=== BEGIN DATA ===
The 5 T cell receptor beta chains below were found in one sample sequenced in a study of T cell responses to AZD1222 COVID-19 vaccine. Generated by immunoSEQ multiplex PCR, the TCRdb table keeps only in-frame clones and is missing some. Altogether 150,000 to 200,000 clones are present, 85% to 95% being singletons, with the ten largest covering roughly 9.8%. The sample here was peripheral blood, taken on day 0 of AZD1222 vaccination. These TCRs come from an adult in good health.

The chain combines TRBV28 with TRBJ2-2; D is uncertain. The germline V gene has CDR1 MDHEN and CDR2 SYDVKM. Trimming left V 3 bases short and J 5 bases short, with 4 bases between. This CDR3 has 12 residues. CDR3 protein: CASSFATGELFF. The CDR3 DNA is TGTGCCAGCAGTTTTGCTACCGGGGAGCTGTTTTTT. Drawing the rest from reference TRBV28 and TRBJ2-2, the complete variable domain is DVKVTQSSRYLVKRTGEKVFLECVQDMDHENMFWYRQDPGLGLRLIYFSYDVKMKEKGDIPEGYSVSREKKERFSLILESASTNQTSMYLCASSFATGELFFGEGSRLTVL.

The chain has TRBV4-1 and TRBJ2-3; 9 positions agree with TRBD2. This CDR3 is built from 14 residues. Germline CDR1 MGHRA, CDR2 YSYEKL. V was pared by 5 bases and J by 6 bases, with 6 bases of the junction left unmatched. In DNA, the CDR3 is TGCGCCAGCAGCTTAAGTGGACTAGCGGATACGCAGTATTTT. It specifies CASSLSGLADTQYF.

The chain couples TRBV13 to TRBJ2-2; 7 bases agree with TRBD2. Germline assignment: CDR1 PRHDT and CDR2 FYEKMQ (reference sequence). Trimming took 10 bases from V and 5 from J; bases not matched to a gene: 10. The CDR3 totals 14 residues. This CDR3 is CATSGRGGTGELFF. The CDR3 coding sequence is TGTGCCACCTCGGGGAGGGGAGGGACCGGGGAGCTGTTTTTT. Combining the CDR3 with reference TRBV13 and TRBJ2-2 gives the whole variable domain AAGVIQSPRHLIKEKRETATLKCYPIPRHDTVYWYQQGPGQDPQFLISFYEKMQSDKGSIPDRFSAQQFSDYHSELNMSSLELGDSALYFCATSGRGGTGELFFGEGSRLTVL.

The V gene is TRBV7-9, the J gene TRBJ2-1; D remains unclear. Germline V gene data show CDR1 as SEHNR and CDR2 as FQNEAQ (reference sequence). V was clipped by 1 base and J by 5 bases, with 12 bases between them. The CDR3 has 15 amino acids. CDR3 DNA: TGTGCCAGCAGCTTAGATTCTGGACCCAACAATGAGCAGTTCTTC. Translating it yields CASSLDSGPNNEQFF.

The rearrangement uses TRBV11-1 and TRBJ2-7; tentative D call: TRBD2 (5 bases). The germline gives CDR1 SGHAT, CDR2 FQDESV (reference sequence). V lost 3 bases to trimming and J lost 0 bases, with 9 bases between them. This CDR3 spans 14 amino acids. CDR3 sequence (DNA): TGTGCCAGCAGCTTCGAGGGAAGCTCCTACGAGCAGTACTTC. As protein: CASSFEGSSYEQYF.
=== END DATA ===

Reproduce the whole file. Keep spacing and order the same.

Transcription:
The 5 T cell receptor beta chains below were found in one sample sequenced in a study of T cell responses to AZD1222 COVID-19 vaccine. Generated by immunoSEQ multiplex PCR, the TCRdb table keeps only in-frame clones and is missing some. Altogether 150,000 to 200,000 clones are present, 85% to 95% being singletons, with the ten largest covering roughly 9.8%. The sample here was peripheral blood, taken on day 0 of AZD1222 vaccination. These TCRs come from an adult in good health.

The chain combines TRBV28 with TRBJ2-2; D is uncertain. The germline V gene has CDR1 MDHEN and CDR2 SYDVKM. Trimming left V 3 bases short and J 5 bases short, with 4 bases between. This CDR3 has 12 residues. CDR3 protein: CASSFATGELFF. The CDR3 DNA is TGTGCCAGCAGTTTTGCTACCGGGGAGCTGTTTTTT. Drawing the rest from reference TRBV28 and TRBJ2-2, the complete variable domain is DVKVTQSSRYLVKRTGEKVFLECVQDMDHENMFWYRQDPGLGLRLIYFSYDVKMKEKGDIPEGYSVSREKKERFSLILESASTNQTSMYLCASSFATGELFFGEGSRLTVL.

The chain has TRBV4-1 and TRBJ2-3; 9 positions agree with TRBD2. This CDR3 is built from 14 residues. Germline CDR1 MGHRA, CDR2 YSYEKL. V was pared by 5 bases and J by 6 bases, with 6 bases of the junction left unmatched. In DNA, the CDR3 is TGCGCCAGCAGCTTAAGTGGACTAGCGGATACGCAGTATTTT. It specifies CASSLSGLADTQYF.

The chain couples TRBV13 to TRBJ2-2; 7 bases agree with TRBD2. Germline assignment: CDR1 PRHDT and CDR2 FYEKMQ (reference sequence). Trimming took 10 bases from V and 5 from J; bases not matched to a gene: 10. The CDR3 totals 14 residues. This CDR3 is CATSGRGGTGELFF. The CDR3 coding sequence is TGTGCCACCTCGGGGAGGGGAGGGACCGGGGAGCTGTTTTTT. Combining the CDR3 with reference TRBV13 and TRBJ2-2 gives the whole variable domain AAGVIQSPRHLIKEKRETATLKCYPIPRHDTVYWYQQGPGQDPQFLISFYEKMQSDKGSIPDRFSAQQFSDYHSELNMSSLELGDSALYFCATSGRGGTGELFFGEGSRLTVL.

The V gene is TRBV7-9, the J gene TRBJ2-1; D remains unclear. Germline V gene data show CDR1 as SEHNR and CDR2 as FQNEAQ (reference sequence). V was clipped by 1 base and J by 5 bases, with 12 bases between them. The CDR3 has 15 amino acids. CDR3 DNA: TGTGCCAGCAGCTTAGATTCTGGACCCAACAATGAGCAGTTCTTC. Translating it yields CASSLDSGPNNEQFF.

The rearrangement uses TRBV11-1 and TRBJ2-7; tentative D call: TRBD2 (5 bases). The germline gives CDR1 SGHAT, CDR2 FQDESV (reference sequence). V lost 3 bases to trimming and J lost 0 bases, with 9 bases between them. This CDR3 spans 14 amino acids. CDR3 sequence (DNA): TGTGCCAGCAGCTTCGAGGGAAGCTCCTACGAGCAGTACTTC. As protein: CASSFEGSSYEQYF.